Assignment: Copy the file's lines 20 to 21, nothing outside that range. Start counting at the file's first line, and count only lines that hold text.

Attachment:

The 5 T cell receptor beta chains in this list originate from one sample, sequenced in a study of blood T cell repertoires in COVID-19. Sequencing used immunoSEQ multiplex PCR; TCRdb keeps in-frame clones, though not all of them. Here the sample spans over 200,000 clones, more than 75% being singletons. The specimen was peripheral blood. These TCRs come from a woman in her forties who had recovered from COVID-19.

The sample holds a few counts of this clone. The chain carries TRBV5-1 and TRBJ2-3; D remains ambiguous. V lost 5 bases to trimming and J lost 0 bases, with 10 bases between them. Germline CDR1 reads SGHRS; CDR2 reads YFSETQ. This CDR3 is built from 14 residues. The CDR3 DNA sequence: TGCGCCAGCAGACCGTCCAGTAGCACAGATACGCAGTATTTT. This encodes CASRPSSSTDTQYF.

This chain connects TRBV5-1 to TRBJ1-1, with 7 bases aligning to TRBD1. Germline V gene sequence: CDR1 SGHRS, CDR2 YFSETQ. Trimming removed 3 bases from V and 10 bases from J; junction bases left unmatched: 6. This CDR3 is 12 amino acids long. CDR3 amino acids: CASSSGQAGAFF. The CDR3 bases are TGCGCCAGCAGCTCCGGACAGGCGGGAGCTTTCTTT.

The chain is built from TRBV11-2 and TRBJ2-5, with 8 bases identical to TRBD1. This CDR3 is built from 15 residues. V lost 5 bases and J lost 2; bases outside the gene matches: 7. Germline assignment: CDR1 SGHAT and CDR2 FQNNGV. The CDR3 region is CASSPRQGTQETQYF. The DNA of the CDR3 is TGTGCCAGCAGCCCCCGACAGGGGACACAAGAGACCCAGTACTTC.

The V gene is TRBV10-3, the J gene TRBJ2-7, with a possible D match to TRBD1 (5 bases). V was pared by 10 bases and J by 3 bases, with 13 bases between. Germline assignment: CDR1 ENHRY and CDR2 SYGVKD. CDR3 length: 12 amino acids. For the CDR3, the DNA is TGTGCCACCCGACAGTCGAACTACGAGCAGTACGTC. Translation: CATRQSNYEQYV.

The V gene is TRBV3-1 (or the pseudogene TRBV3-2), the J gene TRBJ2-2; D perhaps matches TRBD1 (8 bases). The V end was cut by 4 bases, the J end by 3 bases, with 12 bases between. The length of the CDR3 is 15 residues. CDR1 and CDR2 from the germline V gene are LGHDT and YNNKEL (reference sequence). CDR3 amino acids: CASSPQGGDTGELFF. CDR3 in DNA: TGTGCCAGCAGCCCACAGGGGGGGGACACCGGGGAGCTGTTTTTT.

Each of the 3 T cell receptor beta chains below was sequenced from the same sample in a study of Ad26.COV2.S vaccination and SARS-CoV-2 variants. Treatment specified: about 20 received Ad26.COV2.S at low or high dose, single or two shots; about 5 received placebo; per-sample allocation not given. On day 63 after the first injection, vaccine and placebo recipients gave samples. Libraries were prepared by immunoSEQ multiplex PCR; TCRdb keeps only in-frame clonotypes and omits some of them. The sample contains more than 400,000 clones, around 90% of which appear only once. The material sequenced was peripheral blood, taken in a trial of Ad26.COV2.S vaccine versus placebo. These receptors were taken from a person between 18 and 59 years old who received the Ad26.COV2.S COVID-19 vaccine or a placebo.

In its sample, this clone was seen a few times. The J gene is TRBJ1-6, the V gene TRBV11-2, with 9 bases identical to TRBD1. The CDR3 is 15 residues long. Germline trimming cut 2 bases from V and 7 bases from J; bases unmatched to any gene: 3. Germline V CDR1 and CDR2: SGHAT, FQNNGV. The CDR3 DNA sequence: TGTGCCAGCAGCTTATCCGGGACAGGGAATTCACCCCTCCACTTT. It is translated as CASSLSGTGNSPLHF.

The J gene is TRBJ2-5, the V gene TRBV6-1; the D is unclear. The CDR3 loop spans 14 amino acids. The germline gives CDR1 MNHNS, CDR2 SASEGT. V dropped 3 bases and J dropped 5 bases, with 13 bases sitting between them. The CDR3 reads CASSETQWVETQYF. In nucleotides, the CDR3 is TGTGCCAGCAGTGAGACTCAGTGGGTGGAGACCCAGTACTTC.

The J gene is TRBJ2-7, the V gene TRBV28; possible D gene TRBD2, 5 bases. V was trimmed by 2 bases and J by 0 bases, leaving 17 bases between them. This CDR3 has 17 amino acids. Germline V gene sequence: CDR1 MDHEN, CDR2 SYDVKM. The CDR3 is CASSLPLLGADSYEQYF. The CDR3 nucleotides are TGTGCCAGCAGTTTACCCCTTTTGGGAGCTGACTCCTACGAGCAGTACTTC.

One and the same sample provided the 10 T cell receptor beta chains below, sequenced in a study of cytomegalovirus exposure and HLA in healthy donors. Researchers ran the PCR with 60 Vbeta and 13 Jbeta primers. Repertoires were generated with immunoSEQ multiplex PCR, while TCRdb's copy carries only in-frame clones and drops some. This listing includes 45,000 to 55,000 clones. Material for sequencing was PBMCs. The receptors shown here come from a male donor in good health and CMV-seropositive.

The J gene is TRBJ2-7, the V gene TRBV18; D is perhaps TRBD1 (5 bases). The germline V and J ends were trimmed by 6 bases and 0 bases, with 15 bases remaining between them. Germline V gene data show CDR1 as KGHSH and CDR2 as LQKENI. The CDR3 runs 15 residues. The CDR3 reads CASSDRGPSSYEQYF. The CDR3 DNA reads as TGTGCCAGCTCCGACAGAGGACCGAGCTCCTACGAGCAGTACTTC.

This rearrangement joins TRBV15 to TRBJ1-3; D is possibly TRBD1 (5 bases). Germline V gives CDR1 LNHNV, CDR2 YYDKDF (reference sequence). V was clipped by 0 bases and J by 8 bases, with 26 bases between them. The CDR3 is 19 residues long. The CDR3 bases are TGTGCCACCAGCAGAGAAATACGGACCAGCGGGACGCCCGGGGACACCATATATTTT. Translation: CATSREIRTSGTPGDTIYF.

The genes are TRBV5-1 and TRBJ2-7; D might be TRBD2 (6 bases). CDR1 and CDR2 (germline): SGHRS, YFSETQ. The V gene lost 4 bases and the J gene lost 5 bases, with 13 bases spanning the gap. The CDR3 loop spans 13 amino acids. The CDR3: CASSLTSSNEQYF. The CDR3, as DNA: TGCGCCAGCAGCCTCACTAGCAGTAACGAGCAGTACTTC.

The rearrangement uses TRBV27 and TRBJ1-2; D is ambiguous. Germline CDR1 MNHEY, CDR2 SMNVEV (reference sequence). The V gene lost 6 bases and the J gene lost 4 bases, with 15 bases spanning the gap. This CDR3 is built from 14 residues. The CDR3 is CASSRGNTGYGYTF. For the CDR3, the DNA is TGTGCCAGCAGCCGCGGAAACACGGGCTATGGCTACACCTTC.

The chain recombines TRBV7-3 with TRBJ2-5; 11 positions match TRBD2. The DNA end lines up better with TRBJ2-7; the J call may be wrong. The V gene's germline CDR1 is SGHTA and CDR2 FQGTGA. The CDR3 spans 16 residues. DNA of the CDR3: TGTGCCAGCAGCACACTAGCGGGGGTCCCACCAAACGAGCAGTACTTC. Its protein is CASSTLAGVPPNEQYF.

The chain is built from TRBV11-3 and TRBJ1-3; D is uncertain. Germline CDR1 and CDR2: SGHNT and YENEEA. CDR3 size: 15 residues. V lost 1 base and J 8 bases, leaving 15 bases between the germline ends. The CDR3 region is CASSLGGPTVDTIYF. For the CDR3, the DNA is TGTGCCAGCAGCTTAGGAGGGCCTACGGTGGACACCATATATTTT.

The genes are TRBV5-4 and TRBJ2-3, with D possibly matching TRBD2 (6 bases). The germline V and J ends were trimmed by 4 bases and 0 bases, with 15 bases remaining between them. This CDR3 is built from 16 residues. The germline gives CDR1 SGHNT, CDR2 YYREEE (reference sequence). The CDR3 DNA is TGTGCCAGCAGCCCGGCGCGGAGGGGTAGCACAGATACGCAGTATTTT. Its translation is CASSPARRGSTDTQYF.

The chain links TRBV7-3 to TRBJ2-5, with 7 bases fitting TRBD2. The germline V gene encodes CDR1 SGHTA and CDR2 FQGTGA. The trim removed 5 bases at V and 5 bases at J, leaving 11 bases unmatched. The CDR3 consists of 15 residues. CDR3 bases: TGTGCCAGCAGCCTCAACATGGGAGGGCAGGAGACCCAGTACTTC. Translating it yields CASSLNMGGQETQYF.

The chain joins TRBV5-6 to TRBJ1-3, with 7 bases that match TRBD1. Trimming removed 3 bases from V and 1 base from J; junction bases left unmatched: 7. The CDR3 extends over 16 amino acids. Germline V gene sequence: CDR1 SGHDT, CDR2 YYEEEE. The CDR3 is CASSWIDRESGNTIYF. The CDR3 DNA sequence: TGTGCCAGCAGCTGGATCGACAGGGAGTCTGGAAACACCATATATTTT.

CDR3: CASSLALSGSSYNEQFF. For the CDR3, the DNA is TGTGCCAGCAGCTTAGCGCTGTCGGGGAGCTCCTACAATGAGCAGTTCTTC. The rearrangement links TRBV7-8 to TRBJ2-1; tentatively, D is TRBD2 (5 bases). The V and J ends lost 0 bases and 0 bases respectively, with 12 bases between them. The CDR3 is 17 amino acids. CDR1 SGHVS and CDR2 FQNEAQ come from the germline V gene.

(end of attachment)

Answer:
The chain joins TRBV5-6 to TRBJ1-3, with 7 bases that match TRBD1. Trimming removed 3 bases from V and 1 base from J; junction bases left unmatched: 7. The CDR3 extends over 16 amino acids. Germline V gene sequence: CDR1 SGHDT, CDR2 YYEEEE. The CDR3 is CASSWIDRESGNTIYF. The CDR3 DNA sequence: TGTGCCAGCAGCTGGATCGACAGGGAGTCTGGAAACACCATATATTTT.

CDR3: CASSLALSGSSYNEQFF. For the CDR3, the DNA is TGTGCCAGCAGCTTAGCGCTGTCGGGGAGCTCCTACAATGAGCAGTTCTTC. The rearrangement links TRBV7-8 to TRBJ2-1; tentatively, D is TRBD2 (5 bases). The V and J ends lost 0 bases and 0 bases respectively, with 12 bases between them. The CDR3 is 17 amino acids. CDR1 SGHVS and CDR2 FQNEAQ come from the germline V gene.